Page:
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Richards, A.D. Goodman, S.M. (2004). Jacob A. Arlow (1912-2004). Int. J. Psycho-Anal., 85(6):1513-1518.

(2004). International Journal of Psycho-Analysis, 85(6):1513-1518

Jacob A. Arlow (1912-2004)

Arnold D. Richards and Sheldon M. Goodman

Jacob Arlow, one of the most respected and admired contributors to psychoanalysis, was born in Brooklyn on 3 September 1912. One of three children and a first-generation American, he took pride in his combined modern secular and traditional Jewish education. He often spoke with great fondness of his large and loving extended family. He spoke, with that uniquely Jack Arlow grin of his, of his mother as ‘illiterate’ in three languages. She was one of the founders of The Pride of Judea Children's Home. His father, who ran a millinery business, always encouraged his son's intellectual interests. Jacob was an avid reader; as a child the days he had to stay home sick were a pleasure for the scholar-to-be, since they gave him the opportunity to read without interruption.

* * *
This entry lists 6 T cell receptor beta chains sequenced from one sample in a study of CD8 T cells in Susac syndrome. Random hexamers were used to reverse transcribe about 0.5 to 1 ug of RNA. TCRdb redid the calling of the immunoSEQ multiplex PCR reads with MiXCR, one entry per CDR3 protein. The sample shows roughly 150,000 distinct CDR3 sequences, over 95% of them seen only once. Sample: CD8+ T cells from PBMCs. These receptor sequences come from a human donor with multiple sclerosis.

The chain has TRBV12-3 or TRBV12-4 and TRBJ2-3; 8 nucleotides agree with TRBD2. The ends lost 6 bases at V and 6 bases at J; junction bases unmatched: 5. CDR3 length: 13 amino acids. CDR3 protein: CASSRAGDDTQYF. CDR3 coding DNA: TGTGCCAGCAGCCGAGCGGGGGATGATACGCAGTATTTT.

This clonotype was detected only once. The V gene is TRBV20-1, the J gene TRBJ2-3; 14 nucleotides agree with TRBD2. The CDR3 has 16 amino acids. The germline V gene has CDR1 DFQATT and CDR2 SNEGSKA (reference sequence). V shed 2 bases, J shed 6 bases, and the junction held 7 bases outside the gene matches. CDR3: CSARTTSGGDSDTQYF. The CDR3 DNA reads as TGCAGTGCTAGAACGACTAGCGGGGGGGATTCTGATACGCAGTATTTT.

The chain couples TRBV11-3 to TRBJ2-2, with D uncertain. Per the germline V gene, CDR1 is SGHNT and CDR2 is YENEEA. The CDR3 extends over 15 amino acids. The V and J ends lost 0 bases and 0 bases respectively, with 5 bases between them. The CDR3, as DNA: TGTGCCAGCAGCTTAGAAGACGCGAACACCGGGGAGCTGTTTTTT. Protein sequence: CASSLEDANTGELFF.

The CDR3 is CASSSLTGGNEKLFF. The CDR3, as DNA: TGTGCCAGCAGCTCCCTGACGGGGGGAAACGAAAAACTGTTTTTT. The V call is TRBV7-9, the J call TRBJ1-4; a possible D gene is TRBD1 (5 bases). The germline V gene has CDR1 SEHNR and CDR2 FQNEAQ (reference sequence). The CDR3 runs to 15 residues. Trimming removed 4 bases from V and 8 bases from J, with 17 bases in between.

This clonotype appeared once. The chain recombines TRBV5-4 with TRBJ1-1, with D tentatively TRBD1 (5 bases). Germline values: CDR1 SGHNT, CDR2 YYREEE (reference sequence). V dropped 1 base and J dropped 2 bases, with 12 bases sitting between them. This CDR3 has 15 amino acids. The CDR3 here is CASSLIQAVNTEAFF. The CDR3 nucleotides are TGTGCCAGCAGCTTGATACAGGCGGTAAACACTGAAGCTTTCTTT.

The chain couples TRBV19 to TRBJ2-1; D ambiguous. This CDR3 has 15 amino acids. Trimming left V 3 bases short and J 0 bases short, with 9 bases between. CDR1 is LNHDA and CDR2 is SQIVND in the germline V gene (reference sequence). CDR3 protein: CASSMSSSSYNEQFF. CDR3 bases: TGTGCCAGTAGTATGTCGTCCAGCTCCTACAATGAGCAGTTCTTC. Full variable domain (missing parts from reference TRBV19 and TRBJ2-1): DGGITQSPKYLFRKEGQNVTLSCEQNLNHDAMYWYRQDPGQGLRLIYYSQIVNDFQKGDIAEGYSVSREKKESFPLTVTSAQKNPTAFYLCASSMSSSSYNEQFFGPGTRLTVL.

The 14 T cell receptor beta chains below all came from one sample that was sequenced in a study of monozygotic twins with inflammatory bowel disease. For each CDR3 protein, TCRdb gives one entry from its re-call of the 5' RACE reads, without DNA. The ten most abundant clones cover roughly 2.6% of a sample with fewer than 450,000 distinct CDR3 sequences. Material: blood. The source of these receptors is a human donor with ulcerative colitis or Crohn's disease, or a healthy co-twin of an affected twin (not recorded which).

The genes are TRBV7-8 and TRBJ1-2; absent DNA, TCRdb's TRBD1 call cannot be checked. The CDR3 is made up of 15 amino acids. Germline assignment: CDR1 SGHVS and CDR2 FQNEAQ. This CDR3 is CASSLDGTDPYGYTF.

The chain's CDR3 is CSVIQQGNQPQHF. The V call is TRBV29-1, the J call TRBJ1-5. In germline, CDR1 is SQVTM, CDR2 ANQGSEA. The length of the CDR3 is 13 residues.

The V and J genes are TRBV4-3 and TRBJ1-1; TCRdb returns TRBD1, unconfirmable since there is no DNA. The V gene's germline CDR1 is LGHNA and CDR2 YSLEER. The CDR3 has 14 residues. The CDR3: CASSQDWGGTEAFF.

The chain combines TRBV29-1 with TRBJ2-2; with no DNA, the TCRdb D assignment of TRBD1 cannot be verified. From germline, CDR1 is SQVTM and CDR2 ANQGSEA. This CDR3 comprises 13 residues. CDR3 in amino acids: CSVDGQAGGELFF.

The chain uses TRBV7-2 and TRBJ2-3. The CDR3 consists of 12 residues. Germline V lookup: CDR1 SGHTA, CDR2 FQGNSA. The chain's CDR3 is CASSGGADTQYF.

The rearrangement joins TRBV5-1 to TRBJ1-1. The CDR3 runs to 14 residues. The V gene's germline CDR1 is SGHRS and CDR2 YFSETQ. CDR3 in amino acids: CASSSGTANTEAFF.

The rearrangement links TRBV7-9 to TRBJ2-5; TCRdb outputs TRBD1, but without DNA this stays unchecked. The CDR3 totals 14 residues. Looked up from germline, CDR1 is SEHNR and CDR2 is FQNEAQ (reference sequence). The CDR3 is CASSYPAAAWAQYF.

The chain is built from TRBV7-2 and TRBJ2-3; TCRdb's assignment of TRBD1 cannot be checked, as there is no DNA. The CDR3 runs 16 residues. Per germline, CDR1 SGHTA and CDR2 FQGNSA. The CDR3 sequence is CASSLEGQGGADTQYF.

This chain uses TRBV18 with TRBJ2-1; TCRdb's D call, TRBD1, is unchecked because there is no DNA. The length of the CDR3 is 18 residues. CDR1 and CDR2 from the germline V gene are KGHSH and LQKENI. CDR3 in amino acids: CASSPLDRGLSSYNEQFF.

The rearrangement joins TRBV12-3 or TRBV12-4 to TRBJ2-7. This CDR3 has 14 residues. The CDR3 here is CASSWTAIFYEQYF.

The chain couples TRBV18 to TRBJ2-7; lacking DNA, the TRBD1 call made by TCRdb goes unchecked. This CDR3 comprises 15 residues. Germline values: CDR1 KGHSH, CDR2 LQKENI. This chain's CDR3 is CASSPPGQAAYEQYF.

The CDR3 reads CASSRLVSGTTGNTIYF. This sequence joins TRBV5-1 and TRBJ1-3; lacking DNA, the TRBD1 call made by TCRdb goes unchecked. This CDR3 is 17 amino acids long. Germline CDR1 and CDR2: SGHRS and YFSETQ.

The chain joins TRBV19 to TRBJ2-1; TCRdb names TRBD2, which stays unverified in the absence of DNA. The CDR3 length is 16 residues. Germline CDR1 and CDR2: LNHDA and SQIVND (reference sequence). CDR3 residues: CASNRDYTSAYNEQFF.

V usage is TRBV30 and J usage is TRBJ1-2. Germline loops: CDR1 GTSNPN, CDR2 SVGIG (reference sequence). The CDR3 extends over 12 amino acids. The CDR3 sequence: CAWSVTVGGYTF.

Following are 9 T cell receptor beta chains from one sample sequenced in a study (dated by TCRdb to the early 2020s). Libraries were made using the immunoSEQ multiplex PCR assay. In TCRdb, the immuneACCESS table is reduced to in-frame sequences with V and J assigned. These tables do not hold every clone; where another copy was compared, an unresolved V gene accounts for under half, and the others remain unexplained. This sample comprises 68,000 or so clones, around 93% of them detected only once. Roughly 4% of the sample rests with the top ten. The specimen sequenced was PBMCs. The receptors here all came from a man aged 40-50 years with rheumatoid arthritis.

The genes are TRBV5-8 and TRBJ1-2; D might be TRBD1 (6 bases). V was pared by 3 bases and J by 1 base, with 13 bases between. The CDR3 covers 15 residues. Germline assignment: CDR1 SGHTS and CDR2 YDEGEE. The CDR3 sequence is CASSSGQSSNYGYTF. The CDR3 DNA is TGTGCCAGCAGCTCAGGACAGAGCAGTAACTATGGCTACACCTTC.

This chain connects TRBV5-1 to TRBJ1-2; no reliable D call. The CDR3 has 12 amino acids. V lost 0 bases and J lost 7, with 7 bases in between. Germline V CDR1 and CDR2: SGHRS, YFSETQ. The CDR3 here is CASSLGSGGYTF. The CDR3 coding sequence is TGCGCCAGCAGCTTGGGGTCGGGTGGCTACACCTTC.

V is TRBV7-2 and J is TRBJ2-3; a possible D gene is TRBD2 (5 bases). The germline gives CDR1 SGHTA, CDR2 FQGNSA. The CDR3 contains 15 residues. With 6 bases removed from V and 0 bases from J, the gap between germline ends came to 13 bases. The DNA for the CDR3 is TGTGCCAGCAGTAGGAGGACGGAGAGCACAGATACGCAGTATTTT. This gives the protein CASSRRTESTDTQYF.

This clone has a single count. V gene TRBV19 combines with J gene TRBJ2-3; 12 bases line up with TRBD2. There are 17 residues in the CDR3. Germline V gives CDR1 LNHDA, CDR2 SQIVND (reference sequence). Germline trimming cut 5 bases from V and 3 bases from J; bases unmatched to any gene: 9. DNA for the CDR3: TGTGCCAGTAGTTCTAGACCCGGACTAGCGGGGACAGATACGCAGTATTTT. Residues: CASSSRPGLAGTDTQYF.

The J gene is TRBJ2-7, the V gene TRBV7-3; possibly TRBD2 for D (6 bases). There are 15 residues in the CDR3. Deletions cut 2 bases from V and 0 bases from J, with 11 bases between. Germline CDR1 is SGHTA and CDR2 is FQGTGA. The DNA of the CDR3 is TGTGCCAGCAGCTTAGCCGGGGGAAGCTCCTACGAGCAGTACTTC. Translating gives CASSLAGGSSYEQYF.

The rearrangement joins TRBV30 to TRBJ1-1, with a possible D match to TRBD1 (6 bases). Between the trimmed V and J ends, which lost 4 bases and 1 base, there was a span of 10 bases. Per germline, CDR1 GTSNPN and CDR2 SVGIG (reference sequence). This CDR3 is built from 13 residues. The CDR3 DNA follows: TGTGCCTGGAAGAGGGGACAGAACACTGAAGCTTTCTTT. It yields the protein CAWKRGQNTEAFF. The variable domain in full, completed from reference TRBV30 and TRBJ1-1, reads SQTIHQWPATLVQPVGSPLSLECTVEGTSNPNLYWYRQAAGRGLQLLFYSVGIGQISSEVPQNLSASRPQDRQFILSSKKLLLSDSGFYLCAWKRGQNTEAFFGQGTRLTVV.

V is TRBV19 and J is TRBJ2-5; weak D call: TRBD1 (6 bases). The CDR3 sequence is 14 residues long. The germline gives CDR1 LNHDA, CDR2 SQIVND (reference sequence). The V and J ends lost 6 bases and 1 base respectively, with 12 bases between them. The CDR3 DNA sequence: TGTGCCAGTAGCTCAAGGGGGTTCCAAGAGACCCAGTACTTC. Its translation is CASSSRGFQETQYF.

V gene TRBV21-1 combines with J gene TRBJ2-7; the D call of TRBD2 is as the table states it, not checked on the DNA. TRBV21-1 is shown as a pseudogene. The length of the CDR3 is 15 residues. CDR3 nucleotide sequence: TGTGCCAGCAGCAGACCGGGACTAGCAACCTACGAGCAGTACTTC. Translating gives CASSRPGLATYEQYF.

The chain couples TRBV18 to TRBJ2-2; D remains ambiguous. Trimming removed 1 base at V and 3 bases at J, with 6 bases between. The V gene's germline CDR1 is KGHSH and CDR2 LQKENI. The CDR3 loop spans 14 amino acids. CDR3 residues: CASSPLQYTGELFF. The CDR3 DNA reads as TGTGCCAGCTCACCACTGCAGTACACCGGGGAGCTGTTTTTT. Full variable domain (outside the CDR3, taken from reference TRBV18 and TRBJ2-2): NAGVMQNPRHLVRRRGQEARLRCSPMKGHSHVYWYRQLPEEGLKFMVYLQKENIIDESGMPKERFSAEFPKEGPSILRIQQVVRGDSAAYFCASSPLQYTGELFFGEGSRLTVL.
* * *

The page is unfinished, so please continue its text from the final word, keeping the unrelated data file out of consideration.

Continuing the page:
As he talked with both of us, in a lively banter, about his early life, he was always ready to acknowledge his weaknesses. When he applied at the age of 16 for admission to Columbia College, he included on his application a long list of the books he had devoured, including works by Sigmund Freud and William James. In fact, he had as yet not got to James, but, as his luck would have it, James was the author his interviewer quizzed him on. His application was deferred; he was told to apply again the following year. But Jack decided he could not wait a year to start college, so he enrolled at New York University (NYU). He was proud of the fact that, although he attended what was then considered an ‘inferior’ school, he still was able to reach the top of his profession and do as well as colleagues who graduated from more prestigious schools.

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